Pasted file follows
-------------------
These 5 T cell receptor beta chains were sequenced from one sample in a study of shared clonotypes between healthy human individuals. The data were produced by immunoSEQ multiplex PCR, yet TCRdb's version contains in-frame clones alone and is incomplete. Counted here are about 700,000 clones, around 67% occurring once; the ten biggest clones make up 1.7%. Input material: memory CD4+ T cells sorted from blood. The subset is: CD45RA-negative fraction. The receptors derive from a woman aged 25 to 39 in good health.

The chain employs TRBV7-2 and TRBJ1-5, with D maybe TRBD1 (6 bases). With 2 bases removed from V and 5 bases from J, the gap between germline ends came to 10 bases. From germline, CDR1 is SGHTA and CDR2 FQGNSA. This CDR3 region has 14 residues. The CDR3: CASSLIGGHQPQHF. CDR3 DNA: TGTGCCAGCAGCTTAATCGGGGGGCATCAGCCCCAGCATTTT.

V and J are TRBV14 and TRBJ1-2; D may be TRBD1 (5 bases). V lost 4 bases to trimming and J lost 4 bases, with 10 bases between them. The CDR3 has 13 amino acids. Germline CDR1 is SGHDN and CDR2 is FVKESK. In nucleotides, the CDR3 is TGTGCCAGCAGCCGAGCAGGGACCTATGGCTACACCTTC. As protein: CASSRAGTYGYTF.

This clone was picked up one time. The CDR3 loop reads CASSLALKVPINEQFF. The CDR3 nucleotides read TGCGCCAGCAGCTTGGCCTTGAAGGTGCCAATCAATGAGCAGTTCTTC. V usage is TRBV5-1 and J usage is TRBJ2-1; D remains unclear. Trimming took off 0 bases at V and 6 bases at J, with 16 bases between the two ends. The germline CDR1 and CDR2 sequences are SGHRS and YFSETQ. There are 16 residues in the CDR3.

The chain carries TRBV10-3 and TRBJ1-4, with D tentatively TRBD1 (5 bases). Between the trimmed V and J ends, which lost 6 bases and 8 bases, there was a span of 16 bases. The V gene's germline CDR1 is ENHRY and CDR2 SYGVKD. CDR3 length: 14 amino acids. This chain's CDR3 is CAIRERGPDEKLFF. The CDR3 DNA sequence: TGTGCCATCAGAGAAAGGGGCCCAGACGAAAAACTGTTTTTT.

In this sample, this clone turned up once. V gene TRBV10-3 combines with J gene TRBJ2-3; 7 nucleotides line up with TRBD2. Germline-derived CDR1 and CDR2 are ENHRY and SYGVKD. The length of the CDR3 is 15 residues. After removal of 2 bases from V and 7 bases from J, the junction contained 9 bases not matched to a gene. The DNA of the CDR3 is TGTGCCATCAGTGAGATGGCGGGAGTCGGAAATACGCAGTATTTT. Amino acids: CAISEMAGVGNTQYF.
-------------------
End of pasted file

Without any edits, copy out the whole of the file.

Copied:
These 5 T cell receptor beta chains were sequenced from one sample in a study of shared clonotypes between healthy human individuals. The data were produced by immunoSEQ multiplex PCR, yet TCRdb's version contains in-frame clones alone and is incomplete. Counted here are about 700,000 clones, around 67% occurring once; the ten biggest clones make up 1.7%. Input material: memory CD4+ T cells sorted from blood. The subset is: CD45RA-negative fraction. The receptors derive from a woman aged 25 to 39 in good health.

The chain employs TRBV7-2 and TRBJ1-5, with D maybe TRBD1 (6 bases). With 2 bases removed from V and 5 bases from J, the gap between germline ends came to 10 bases. From germline, CDR1 is SGHTA and CDR2 FQGNSA. This CDR3 region has 14 residues. The CDR3: CASSLIGGHQPQHF. CDR3 DNA: TGTGCCAGCAGCTTAATCGGGGGGCATCAGCCCCAGCATTTT.

V and J are TRBV14 and TRBJ1-2; D may be TRBD1 (5 bases). V lost 4 bases to trimming and J lost 4 bases, with 10 bases between them. The CDR3 has 13 amino acids. Germline CDR1 is SGHDN and CDR2 is FVKESK. In nucleotides, the CDR3 is TGTGCCAGCAGCCGAGCAGGGACCTATGGCTACACCTTC. As protein: CASSRAGTYGYTF.

This clone was picked up one time. The CDR3 loop reads CASSLALKVPINEQFF. The CDR3 nucleotides read TGCGCCAGCAGCTTGGCCTTGAAGGTGCCAATCAATGAGCAGTTCTTC. V usage is TRBV5-1 and J usage is TRBJ2-1; D remains unclear. Trimming took off 0 bases at V and 6 bases at J, with 16 bases between the two ends. The germline CDR1 and CDR2 sequences are SGHRS and YFSETQ. There are 16 residues in the CDR3.

The chain carries TRBV10-3 and TRBJ1-4, with D tentatively TRBD1 (5 bases). Between the trimmed V and J ends, which lost 6 bases and 8 bases, there was a span of 16 bases. The V gene's germline CDR1 is ENHRY and CDR2 SYGVKD. CDR3 length: 14 amino acids. This chain's CDR3 is CAIRERGPDEKLFF. The CDR3 DNA sequence: TGTGCCATCAGAGAAAGGGGCCCAGACGAAAAACTGTTTTTT.

In this sample, this clone turned up once. V gene TRBV10-3 combines with J gene TRBJ2-3; 7 nucleotides line up with TRBD2. Germline-derived CDR1 and CDR2 are ENHRY and SYGVKD. The length of the CDR3 is 15 residues. After removal of 2 bases from V and 7 bases from J, the junction contained 9 bases not matched to a gene. The DNA of the CDR3 is TGTGCCATCAGTGAGATGGCGGGAGTCGGAAATACGCAGTATTTT. Amino acids: CAISEMAGVGNTQYF.